Section 10 — Rights Upon Arrest and Detention

Zachary Fischer, Student Researcher
August 22, 2022

Section 10 of the Canadian Charter of Rights and Freedoms states:

“Everyone has the right on arrest or detention: a) to be informed promptly of the reasons therefor; b) to retain and instruct counsel without delay and to be informed of that right; and c) to have the validity of the detention determined by way of habeas corpus and to be released if the detention is not lawful.”[1]

These rights are only engaged once someone has been detained or arrested (see our key term on section 9). They are not engaged where someone has “voluntarily co-operated with the police, for example, by inviting the police into his or her home and answering questions.”[2]

Section 10(a): The Right to Be Informed Promptly of the Reasons Therefor

Subsection (a) serves to ensure that the person who is under arrest can make an informed decision about whether to submit to arrest and exercise their right to counsel.[3]

In order for the decision to be an “informed” one, the individual must be given sufficient information about the reasons for the arrest. In particular, the level of legal jeopardy that the individual faces must be clear; for instance, police cannot mislead the individual about the specific offence they are investigating.[4] Moreover, if there is a significant change in reasons (e.g. if a new charge is being added), the individual must be informed of this.[5]

Section 10(b): The Right to Retain and Instruct Counsel Without Delay and to be Informed of That Right

 The purpose of subsection (b) is to inform a subject of their immediate right to access counsel. Without this right a person would be in a vulnerable position in the face of state power and at higher “risk of involuntary self-incrimination.”[6]

The right to counsel is immediate and may only be delayed in exceptional circumstances, such as where there is a legitimate safety concern.[7] For example, the Supreme Court has accepted that a delay may be justified for individuals suspected of impaired driving, given the importance of administering roadside breath tests as quickly as possible.

Section 10(b) has two aspects: one informational and one implementational.

The informational aspect requires police to inform the individual of their right to counsel and to ensure that they understand that right.[9]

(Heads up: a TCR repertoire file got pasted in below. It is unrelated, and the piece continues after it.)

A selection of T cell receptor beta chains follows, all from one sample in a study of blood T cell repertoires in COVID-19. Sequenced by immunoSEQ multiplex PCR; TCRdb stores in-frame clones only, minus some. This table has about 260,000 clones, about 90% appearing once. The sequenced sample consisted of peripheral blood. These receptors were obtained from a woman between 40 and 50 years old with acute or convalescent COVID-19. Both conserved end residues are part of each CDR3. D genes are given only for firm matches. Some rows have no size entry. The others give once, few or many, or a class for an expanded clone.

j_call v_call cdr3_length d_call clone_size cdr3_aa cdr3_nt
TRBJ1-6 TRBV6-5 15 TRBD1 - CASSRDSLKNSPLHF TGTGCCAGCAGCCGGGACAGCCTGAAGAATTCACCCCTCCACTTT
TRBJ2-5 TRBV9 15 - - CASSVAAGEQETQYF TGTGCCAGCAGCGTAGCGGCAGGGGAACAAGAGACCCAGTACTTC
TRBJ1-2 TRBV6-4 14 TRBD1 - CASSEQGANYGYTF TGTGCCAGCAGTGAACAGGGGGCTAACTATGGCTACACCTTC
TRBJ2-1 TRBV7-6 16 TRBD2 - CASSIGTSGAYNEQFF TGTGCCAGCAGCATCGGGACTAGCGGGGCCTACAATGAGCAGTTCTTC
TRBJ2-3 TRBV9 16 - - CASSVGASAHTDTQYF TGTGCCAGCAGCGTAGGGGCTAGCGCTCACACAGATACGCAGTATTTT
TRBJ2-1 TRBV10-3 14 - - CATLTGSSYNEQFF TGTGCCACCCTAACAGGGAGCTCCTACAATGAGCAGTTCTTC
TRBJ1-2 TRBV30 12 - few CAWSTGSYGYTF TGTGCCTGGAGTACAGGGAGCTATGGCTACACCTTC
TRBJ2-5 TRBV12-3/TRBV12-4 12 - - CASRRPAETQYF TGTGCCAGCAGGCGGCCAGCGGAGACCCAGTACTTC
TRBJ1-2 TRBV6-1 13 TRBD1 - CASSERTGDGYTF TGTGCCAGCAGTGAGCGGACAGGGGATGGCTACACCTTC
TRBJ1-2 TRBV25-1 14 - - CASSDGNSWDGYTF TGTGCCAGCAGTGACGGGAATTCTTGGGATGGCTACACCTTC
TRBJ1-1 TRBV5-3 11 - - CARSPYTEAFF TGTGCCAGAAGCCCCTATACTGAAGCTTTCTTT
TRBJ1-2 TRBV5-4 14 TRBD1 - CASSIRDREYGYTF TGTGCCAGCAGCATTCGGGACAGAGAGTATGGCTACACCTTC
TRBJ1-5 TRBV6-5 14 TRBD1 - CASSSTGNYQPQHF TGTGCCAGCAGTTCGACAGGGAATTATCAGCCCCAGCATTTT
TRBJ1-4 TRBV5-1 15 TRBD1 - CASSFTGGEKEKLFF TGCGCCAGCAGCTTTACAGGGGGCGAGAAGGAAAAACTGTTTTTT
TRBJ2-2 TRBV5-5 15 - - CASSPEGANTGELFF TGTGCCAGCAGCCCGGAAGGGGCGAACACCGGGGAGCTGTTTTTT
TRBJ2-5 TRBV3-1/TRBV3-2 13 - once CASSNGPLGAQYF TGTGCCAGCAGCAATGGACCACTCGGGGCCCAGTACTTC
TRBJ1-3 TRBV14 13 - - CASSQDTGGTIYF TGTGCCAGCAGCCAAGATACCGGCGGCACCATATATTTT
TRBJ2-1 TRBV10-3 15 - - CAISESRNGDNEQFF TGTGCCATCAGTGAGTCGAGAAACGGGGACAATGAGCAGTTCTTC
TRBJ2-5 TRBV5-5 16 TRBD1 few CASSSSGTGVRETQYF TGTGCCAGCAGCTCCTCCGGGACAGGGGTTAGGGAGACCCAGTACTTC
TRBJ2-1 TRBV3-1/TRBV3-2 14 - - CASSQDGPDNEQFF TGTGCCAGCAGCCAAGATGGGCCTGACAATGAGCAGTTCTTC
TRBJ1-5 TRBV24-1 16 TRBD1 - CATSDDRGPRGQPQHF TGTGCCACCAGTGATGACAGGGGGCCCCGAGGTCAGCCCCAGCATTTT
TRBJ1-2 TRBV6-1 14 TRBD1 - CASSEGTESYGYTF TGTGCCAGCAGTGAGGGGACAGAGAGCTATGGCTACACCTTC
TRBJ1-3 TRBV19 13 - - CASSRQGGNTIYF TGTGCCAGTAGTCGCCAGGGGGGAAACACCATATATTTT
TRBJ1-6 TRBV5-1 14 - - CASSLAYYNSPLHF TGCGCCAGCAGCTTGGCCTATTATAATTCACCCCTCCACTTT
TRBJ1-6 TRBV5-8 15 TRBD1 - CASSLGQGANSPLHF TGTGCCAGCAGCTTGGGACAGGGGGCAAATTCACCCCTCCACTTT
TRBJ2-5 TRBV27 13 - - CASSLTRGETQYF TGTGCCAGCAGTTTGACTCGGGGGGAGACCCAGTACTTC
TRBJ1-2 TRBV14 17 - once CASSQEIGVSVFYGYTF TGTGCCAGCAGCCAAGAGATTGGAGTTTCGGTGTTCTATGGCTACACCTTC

The implementational aspect requires that the individual has a reasonable opportunity to consult with counsel. To provide such an opportunity, the police must refrain from questioning that person until consultation with counsel has occurred.[10]

That said, the individual can choose to waive their right to counsel, which must be the result of a clear and informed decision.[11] The right to counsel may also be suspended by an individual’s lack of due diligence; for example, if they make no reasonable effort to contact a lawyer.[12]

Section 10(c): The Right to Have the Validity of the Detention Determined by Way of Habeas Corpus and to Be Released if the Detention is Not Lawful

The last right contained in section 10 is subsection (c), which protects an individual’s right to habeas corpus. This is the right to appear before a court and have a hearing on the validity of the detainment. If there is no basis for continued detention, the court will order the individual’s release.[13]

Section 10 Rights Are Not Absolute

 As with all rights under the Charter, a person’s section 10 rights are subject to limitation under section 1. Section 1 of the Charter states that the government can legally impose “reasonable limits” on an individual’s Charter rights, provided that those limits are “prescribed by law” and can be “demonstrably justified in a free and democratic society.”[14]


[1] Canadian Charter of Rights and Freedoms, Part I of the Constitution Act, 1982, being Schedule B to the Canada Act 1982 (UK), 1982, c 11, s 10 [Charter].

[2] Peter Hogg, Constitutional Law of Canada, 5th ed (Toronto: Thomson Reuters, 2019) at chapter 50-2.

[3] R v Evans, [1991] SCJ No 31, 1 SCR 869 at para 31 [Evans].

[4] R v Greffe, [1990] SCJ No 32, 1 SCR 755.

[5] Evans, supra note 3 at para 35.

[6] R v Suberu, 2009 SCC 33 at para 40.

[7] R v Debot, [1989] 2 SCR 1140, SCJ No 118 at para 42.

[8] R v Thomsen, [1988] SCJ No 31, 1 SCR 640.

[9] Evans, supra note 3 at para 44.

[10] R v Manninen, [1987] 1 SCR 1233, SCJ No 41 at paras 21-23.

[11] R v Clarkson, [1986] 1 SCR 383, SCJ No 20 at para 18.

[12] R v Smith, [1989] 2 SCR 368, SCJ No 89 at para 34.

[13] R v Pomfret, [1990] 2 WWR 568, MJ No 21.

[14] Charter, supra note 1, s 1.


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